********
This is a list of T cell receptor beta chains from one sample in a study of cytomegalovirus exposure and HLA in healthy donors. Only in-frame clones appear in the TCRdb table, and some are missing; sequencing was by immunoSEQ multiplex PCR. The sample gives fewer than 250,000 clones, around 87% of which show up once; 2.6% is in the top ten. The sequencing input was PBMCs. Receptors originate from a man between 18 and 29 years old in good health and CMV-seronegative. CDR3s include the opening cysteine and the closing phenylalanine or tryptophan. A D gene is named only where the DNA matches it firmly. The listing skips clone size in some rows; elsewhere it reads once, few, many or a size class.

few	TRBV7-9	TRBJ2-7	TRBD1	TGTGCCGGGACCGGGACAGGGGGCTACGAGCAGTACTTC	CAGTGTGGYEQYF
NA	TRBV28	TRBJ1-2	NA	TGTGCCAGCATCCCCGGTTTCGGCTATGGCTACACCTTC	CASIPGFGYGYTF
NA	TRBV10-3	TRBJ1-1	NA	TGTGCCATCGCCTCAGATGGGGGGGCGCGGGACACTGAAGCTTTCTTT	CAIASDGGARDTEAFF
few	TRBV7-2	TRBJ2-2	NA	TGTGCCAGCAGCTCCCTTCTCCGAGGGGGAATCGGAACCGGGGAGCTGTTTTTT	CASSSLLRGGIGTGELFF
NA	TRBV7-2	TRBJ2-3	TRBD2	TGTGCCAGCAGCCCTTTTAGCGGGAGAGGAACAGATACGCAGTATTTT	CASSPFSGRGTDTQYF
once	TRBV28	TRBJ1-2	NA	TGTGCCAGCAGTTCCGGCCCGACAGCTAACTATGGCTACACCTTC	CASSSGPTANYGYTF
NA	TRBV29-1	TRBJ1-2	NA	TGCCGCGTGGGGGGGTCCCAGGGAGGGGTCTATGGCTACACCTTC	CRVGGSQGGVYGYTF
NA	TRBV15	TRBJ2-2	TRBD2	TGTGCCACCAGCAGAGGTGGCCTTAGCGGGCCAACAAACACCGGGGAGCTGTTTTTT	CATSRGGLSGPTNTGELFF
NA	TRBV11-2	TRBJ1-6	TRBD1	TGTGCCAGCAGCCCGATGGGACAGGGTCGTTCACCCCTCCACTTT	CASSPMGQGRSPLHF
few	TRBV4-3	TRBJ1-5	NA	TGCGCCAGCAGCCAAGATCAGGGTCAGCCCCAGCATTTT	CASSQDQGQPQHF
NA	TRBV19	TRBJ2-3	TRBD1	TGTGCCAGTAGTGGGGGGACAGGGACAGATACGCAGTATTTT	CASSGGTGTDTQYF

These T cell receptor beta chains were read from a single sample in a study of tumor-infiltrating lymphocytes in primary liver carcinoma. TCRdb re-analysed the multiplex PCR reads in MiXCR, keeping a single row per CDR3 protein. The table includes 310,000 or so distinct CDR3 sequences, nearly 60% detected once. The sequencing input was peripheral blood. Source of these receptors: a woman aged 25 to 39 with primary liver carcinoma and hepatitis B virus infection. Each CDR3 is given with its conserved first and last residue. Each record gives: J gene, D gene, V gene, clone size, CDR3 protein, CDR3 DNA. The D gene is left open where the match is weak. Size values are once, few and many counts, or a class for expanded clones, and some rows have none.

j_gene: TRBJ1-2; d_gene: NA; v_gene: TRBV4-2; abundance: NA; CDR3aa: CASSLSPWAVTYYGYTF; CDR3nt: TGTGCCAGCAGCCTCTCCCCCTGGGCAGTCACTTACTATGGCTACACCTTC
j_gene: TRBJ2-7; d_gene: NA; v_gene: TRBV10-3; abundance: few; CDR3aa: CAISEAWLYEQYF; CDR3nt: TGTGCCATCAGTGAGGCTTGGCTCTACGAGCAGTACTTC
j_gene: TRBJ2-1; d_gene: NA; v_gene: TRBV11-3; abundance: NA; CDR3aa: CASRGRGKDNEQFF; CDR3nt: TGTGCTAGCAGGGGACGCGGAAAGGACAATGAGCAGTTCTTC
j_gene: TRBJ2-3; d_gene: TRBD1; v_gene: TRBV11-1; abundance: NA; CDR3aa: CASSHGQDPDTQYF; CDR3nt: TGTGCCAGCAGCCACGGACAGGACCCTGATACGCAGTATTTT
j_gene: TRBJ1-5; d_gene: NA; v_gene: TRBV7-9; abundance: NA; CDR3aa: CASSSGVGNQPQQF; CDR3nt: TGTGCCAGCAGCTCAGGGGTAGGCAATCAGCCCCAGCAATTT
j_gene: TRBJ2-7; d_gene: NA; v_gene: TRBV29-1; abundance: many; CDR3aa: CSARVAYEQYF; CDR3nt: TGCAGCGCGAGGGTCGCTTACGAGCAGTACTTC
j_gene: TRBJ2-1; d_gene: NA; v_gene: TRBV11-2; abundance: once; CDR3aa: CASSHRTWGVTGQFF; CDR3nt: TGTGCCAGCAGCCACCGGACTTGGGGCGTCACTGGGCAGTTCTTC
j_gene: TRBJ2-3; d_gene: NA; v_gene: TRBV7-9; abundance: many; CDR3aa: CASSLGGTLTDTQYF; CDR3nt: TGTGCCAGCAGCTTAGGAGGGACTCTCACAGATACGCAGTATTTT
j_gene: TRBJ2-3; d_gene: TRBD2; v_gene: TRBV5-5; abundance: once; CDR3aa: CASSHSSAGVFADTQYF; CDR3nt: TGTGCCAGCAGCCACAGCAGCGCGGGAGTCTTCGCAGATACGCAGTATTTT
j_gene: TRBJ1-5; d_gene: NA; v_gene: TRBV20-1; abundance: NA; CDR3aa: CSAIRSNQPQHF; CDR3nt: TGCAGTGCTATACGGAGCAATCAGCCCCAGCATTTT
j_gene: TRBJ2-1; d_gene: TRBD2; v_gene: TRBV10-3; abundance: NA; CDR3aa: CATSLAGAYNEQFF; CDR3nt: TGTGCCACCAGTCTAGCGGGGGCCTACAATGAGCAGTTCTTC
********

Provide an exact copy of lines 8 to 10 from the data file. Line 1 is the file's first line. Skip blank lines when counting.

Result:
NA	TRBV29-1	TRBJ1-2	NA	TGCCGCGTGGGGGGGTCCCAGGGAGGGGTCTATGGCTACACCTTC	CRVGGSQGGVYGYTF
NA	TRBV15	TRBJ2-2	TRBD2	TGTGCCACCAGCAGAGGTGGCCTTAGCGGGCCAACAAACACCGGGGAGCTGTTTTTT	CATSRGGLSGPTNTGELFF
NA	TRBV11-2	TRBJ1-6	TRBD1	TGTGCCAGCAGCCCGATGGGACAGGGTCGTTCACCCCTCCACTTT	CASSPMGQGRSPLHF